• Clients knew how to complain. There were policies in place to guide staff within their work. The provider maintained and discussed the organisational risk register. Clients had regular opportunities to give feedback about the service, including; house meetings, evaluation forms, suggestion box and a feedback book.

However:

  • Staff did not complete comprehensive risk assessments for clients admitted to the service and there was no evidence of crisis planning. Staff did not complete individualised care plans for clients accessing the service. Staff did not document discharge plans. Staff kept a lot of information in their heads and this was not translated into the documentation. There were blanket restrictions in place.
  • Medicines were not always prescribed safely due to staff not using medicines reconciliation processes as routine. This means that staff did not routinely check that the medicines they were giving were the ones prescribed by the GP.
  • The service did not have sufficient governance systems in place to ensure sufficient oversight and risk management of incidents and safeguarding. Managers therefore did not monitor to look for trends, this meant that if the same incident kept on occurring then there was no oversight to look at the reasons why or for example, if there was a gap in staff training.
Inspection areas

Safe

Requires improvement

Updated 19 March 2019

We rated safe as requires improvement because:

  • Staff did not document comprehensive risk assessments for clients admitted to the service and there was no evidence of crisis planning. We reviewed six care records for clients at Allington House and there was a lack of detail to inform staff of clients’ risks. Staff told us that they kept a lot of client information in their heads but this was not translated into documentation.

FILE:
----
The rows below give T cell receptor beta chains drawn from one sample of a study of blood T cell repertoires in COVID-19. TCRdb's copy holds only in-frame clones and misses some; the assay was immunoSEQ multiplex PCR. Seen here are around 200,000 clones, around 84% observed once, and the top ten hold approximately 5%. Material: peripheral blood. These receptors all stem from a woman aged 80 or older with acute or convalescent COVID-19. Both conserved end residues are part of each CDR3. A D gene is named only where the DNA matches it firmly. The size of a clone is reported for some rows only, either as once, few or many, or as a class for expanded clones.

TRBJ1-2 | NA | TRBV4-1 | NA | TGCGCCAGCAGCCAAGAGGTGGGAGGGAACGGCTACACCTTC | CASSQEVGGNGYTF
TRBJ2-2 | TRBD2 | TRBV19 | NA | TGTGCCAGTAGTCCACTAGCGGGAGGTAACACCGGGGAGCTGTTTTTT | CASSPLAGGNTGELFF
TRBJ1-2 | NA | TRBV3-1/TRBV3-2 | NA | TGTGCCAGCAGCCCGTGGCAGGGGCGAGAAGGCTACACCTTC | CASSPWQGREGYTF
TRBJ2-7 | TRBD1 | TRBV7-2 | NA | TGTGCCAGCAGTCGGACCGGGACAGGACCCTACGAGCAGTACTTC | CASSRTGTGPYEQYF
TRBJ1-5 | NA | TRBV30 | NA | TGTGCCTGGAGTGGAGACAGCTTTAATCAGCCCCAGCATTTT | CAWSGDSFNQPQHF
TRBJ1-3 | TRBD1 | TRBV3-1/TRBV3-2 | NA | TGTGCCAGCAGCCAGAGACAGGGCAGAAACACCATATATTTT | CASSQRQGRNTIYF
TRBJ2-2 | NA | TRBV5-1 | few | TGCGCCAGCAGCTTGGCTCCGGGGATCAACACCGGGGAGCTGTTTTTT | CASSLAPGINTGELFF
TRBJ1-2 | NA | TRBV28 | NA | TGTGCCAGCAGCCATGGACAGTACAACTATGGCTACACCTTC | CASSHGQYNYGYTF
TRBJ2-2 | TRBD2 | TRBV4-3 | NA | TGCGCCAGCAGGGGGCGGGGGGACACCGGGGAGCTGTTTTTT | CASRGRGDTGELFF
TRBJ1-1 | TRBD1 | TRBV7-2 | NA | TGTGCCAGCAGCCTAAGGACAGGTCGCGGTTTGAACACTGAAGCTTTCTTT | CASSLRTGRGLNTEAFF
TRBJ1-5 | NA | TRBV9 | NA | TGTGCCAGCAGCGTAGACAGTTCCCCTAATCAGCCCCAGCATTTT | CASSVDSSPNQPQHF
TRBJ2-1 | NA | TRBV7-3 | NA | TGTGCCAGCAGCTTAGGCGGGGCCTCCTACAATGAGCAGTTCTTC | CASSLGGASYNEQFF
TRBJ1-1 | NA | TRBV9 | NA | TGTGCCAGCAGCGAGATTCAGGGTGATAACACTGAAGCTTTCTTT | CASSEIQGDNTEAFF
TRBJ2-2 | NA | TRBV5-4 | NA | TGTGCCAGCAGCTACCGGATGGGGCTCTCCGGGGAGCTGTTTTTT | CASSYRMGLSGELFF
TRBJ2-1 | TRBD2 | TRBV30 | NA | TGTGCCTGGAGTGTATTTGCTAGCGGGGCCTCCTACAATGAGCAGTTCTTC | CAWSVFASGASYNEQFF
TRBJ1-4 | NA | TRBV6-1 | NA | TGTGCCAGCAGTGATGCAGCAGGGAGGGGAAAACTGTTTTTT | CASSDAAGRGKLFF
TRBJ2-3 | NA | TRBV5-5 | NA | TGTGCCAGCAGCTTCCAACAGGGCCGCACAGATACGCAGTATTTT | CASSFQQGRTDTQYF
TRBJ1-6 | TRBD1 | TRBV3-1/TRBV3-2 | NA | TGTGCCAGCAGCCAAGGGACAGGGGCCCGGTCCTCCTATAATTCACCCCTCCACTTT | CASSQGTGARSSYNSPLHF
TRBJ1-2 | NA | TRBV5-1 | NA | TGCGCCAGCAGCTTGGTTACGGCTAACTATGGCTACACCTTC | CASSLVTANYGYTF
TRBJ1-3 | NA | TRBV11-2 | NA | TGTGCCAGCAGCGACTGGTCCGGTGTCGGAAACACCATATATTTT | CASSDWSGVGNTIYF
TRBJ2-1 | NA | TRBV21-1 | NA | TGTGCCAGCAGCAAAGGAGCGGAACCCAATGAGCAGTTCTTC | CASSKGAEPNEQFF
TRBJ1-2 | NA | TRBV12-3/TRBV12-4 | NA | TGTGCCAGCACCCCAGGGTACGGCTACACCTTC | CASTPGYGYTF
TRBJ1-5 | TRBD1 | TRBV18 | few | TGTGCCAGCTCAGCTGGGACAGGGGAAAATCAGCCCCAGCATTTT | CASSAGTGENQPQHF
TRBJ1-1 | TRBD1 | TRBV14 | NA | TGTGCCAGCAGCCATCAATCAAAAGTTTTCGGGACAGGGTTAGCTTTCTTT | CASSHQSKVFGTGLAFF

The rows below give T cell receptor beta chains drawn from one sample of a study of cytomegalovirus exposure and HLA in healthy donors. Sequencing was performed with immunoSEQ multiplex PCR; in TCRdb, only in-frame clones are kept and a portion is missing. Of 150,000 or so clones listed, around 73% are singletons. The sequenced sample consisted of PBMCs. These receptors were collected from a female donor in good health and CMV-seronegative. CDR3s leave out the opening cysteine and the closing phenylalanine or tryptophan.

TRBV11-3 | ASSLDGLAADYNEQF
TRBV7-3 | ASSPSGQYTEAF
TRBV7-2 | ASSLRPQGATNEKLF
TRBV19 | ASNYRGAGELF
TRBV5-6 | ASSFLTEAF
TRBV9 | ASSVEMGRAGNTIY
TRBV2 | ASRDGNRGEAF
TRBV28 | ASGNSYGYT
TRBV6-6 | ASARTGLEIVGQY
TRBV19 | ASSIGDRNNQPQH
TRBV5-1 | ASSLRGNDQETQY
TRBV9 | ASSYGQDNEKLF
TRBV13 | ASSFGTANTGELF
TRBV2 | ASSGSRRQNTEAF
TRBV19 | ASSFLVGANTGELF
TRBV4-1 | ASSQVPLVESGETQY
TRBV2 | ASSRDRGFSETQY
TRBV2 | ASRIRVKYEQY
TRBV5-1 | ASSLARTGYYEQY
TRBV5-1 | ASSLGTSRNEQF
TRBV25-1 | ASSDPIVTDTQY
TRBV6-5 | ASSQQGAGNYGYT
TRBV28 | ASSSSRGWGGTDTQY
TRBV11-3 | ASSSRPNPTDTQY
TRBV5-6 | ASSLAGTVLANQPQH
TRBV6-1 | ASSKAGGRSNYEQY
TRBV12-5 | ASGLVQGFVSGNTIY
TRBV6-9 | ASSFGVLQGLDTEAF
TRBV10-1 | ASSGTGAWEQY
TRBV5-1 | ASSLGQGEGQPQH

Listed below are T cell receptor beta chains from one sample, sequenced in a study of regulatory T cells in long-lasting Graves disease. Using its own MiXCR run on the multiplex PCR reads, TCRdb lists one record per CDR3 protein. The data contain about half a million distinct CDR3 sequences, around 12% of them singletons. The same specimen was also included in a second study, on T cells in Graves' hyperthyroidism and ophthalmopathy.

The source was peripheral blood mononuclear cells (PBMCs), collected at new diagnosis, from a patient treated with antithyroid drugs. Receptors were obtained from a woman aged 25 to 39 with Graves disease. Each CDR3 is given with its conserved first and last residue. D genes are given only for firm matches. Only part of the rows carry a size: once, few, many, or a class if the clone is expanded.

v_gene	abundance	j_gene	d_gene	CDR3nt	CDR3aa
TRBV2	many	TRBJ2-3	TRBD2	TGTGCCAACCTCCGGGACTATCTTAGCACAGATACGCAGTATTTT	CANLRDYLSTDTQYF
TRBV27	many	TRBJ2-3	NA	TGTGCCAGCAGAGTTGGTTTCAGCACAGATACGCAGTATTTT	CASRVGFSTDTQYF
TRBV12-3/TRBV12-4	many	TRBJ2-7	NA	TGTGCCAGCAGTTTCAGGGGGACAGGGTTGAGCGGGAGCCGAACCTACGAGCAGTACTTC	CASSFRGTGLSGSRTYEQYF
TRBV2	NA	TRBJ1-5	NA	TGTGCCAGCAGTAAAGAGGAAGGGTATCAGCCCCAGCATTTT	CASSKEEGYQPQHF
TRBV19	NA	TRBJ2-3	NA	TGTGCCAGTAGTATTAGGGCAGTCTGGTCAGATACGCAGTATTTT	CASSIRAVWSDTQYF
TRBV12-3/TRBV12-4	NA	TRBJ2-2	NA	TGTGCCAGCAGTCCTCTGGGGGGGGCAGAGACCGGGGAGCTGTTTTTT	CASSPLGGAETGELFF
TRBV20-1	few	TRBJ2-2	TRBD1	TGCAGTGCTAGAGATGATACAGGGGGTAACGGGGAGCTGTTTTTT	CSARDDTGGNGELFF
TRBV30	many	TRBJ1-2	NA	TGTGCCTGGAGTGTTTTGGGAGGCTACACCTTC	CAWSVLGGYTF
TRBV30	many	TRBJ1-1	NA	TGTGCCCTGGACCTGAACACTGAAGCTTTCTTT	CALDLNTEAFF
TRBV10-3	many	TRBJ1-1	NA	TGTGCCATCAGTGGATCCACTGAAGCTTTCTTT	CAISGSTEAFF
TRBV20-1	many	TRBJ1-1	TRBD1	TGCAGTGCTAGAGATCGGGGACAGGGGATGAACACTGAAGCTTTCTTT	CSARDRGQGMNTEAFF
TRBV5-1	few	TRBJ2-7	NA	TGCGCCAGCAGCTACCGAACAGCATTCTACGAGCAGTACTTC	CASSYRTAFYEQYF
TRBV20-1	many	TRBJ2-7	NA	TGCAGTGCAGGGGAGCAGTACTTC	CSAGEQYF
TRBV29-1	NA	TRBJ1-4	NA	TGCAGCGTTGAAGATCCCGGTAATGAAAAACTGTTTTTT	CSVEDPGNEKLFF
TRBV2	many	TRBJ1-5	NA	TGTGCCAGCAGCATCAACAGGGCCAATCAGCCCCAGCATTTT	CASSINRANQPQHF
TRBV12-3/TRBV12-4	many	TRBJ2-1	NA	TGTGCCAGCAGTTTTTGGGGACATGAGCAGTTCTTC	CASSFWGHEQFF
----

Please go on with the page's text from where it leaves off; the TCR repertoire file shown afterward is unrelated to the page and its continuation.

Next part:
• Medicines were not always prescribed safely due to staff not using medicines reconciliation processes as routine. This means that support workers transcribed medicines from the boxes that clients brought in with them on admission, there was no standard double checking of the charts or routine contact with the clients GP to ensure that medicines brought in were ones that had been prescribed.
  • Despite the service reviewing blanket restrictions there were still a number that remained in place. This meant that restrictions affecting someone in the house were not individually assessed, for example, access to a phone.

However:

  • Allington House was clean and there were arrangements in place to ensure the service was kept clean and tidy. Clients staying at the service were supported by staff and peers to clean and tidy the communal areas of the house as well as their own bedrooms. Clients had their own bedroom and most of the rooms were en-suite. Staff admitted clients into a shared bedroom with another client who were ahead in treatment for peer support if they were having an assisted withdrawal. An assisted withdrawal is a period where a client is prescribed medication to help them safely withdraw from a substance.
  • The registered manager completed environment health and safety checks, this included an assessment of ligature points. Staff followed infection control principles such as hand washing and disposing of clinical waste. There was an automated external defibrillator (AED) within the building; this had been acquired following the last CQC inspection. Allington House also had a de-choking device and ventilated pillows for use in emergencies.
  • Staffing levels were safe and there were strategies in place to cover vacancies, sickness and annual leave. Volunteers and recovery champions were part of the team. Staff kept up to date with mandatory training. There was a low level of sickness and turnover of staff was also low.
  • The care records held plans for unexpected exit from treatment plans and staff described how they supported clients who wanted to leave. Care records showed that there was prior agreement of where a client would go if they left treatment early.
  • Fire safety training was offered to clients to make sure that they knew fire procedures and the risks of smoking inside the house. The manager completed regular fire safety checks and practiced regular evacuation procedures.